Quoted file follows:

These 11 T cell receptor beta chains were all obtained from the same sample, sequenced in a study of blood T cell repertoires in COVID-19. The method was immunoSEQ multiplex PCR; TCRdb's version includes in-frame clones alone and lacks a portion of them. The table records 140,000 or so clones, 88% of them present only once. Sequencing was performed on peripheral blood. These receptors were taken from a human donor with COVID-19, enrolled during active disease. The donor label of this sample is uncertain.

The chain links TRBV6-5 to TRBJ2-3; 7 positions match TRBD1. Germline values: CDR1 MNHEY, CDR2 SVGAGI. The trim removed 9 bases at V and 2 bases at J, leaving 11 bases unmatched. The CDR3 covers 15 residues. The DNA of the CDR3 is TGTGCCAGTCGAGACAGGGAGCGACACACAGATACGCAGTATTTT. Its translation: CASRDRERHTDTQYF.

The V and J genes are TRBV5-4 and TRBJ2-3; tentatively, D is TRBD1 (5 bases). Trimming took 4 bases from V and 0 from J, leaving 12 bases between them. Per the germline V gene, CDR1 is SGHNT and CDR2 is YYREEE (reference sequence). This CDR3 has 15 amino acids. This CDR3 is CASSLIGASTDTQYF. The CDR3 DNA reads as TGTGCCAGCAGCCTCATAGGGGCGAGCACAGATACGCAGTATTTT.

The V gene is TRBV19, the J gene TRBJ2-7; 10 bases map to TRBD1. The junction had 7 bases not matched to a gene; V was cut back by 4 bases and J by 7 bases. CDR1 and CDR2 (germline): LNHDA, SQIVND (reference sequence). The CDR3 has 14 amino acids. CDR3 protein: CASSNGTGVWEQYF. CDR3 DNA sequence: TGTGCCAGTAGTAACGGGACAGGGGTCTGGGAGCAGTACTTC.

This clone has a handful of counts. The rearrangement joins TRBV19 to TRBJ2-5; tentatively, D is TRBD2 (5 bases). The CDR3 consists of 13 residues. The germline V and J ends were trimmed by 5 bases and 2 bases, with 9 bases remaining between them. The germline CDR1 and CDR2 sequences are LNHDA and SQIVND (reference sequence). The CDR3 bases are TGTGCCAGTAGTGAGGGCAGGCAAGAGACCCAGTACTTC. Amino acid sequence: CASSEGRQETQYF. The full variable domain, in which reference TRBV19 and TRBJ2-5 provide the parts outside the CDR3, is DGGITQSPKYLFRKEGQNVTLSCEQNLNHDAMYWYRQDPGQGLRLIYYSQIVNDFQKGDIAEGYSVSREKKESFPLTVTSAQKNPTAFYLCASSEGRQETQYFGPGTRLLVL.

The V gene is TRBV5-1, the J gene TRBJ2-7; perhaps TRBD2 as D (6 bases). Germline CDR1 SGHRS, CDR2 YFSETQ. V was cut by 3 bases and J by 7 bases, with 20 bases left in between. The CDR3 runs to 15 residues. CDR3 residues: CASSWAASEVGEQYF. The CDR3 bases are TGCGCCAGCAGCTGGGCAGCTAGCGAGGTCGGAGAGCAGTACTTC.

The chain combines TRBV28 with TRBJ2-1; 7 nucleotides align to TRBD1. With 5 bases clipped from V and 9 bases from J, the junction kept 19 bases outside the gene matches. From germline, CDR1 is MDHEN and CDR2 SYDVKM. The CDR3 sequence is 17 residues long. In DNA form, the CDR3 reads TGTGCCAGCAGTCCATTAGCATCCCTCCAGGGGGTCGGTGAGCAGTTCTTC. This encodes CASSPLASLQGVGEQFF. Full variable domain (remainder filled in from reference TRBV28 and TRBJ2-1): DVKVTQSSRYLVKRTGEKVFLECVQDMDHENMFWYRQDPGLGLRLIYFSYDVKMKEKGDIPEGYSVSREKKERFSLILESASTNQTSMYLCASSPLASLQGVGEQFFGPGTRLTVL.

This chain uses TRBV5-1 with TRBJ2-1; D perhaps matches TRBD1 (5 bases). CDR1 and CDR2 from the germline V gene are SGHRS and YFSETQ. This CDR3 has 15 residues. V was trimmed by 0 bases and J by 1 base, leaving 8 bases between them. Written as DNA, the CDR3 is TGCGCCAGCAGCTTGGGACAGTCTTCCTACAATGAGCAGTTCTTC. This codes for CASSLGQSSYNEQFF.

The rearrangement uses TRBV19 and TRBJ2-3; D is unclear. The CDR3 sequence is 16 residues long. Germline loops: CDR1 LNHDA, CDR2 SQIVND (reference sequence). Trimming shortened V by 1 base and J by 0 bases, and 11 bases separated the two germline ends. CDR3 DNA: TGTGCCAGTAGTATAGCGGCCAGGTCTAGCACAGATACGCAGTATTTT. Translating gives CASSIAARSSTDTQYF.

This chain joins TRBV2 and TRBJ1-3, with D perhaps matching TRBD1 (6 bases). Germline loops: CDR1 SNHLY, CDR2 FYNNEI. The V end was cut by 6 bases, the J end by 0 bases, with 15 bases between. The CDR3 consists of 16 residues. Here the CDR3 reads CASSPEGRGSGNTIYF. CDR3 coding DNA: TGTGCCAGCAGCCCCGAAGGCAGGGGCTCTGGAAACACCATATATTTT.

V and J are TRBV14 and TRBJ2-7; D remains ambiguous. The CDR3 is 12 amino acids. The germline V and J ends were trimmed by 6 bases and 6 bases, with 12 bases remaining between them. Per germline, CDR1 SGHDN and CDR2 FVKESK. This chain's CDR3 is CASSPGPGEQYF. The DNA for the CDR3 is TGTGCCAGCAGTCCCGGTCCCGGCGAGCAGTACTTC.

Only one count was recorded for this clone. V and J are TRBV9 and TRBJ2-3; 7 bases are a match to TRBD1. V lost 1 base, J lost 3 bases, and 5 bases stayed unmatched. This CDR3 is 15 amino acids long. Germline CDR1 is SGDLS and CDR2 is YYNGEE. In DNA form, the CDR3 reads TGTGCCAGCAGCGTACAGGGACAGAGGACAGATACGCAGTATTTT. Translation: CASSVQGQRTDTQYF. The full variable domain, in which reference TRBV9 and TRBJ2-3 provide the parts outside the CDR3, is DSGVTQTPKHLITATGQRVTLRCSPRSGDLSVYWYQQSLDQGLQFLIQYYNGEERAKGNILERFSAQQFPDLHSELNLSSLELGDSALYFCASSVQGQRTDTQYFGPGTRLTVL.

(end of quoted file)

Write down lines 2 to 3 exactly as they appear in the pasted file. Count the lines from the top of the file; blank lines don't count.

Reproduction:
The chain links TRBV6-5 to TRBJ2-3; 7 positions match TRBD1. Germline values: CDR1 MNHEY, CDR2 SVGAGI. The trim removed 9 bases at V and 2 bases at J, leaving 11 bases unmatched. The CDR3 covers 15 residues. The DNA of the CDR3 is TGTGCCAGTCGAGACAGGGAGCGACACACAGATACGCAGTATTTT. Its translation: CASRDRERHTDTQYF.

The V and J genes are TRBV5-4 and TRBJ2-3; tentatively, D is TRBD1 (5 bases). Trimming took 4 bases from V and 0 from J, leaving 12 bases between them. Per the germline V gene, CDR1 is SGHNT and CDR2 is YYREEE (reference sequence). This CDR3 has 15 amino acids. This CDR3 is CASSLIGASTDTQYF. The CDR3 DNA reads as TGTGCCAGCAGCCTCATAGGGGCGAGCACAGATACGCAGTATTTT.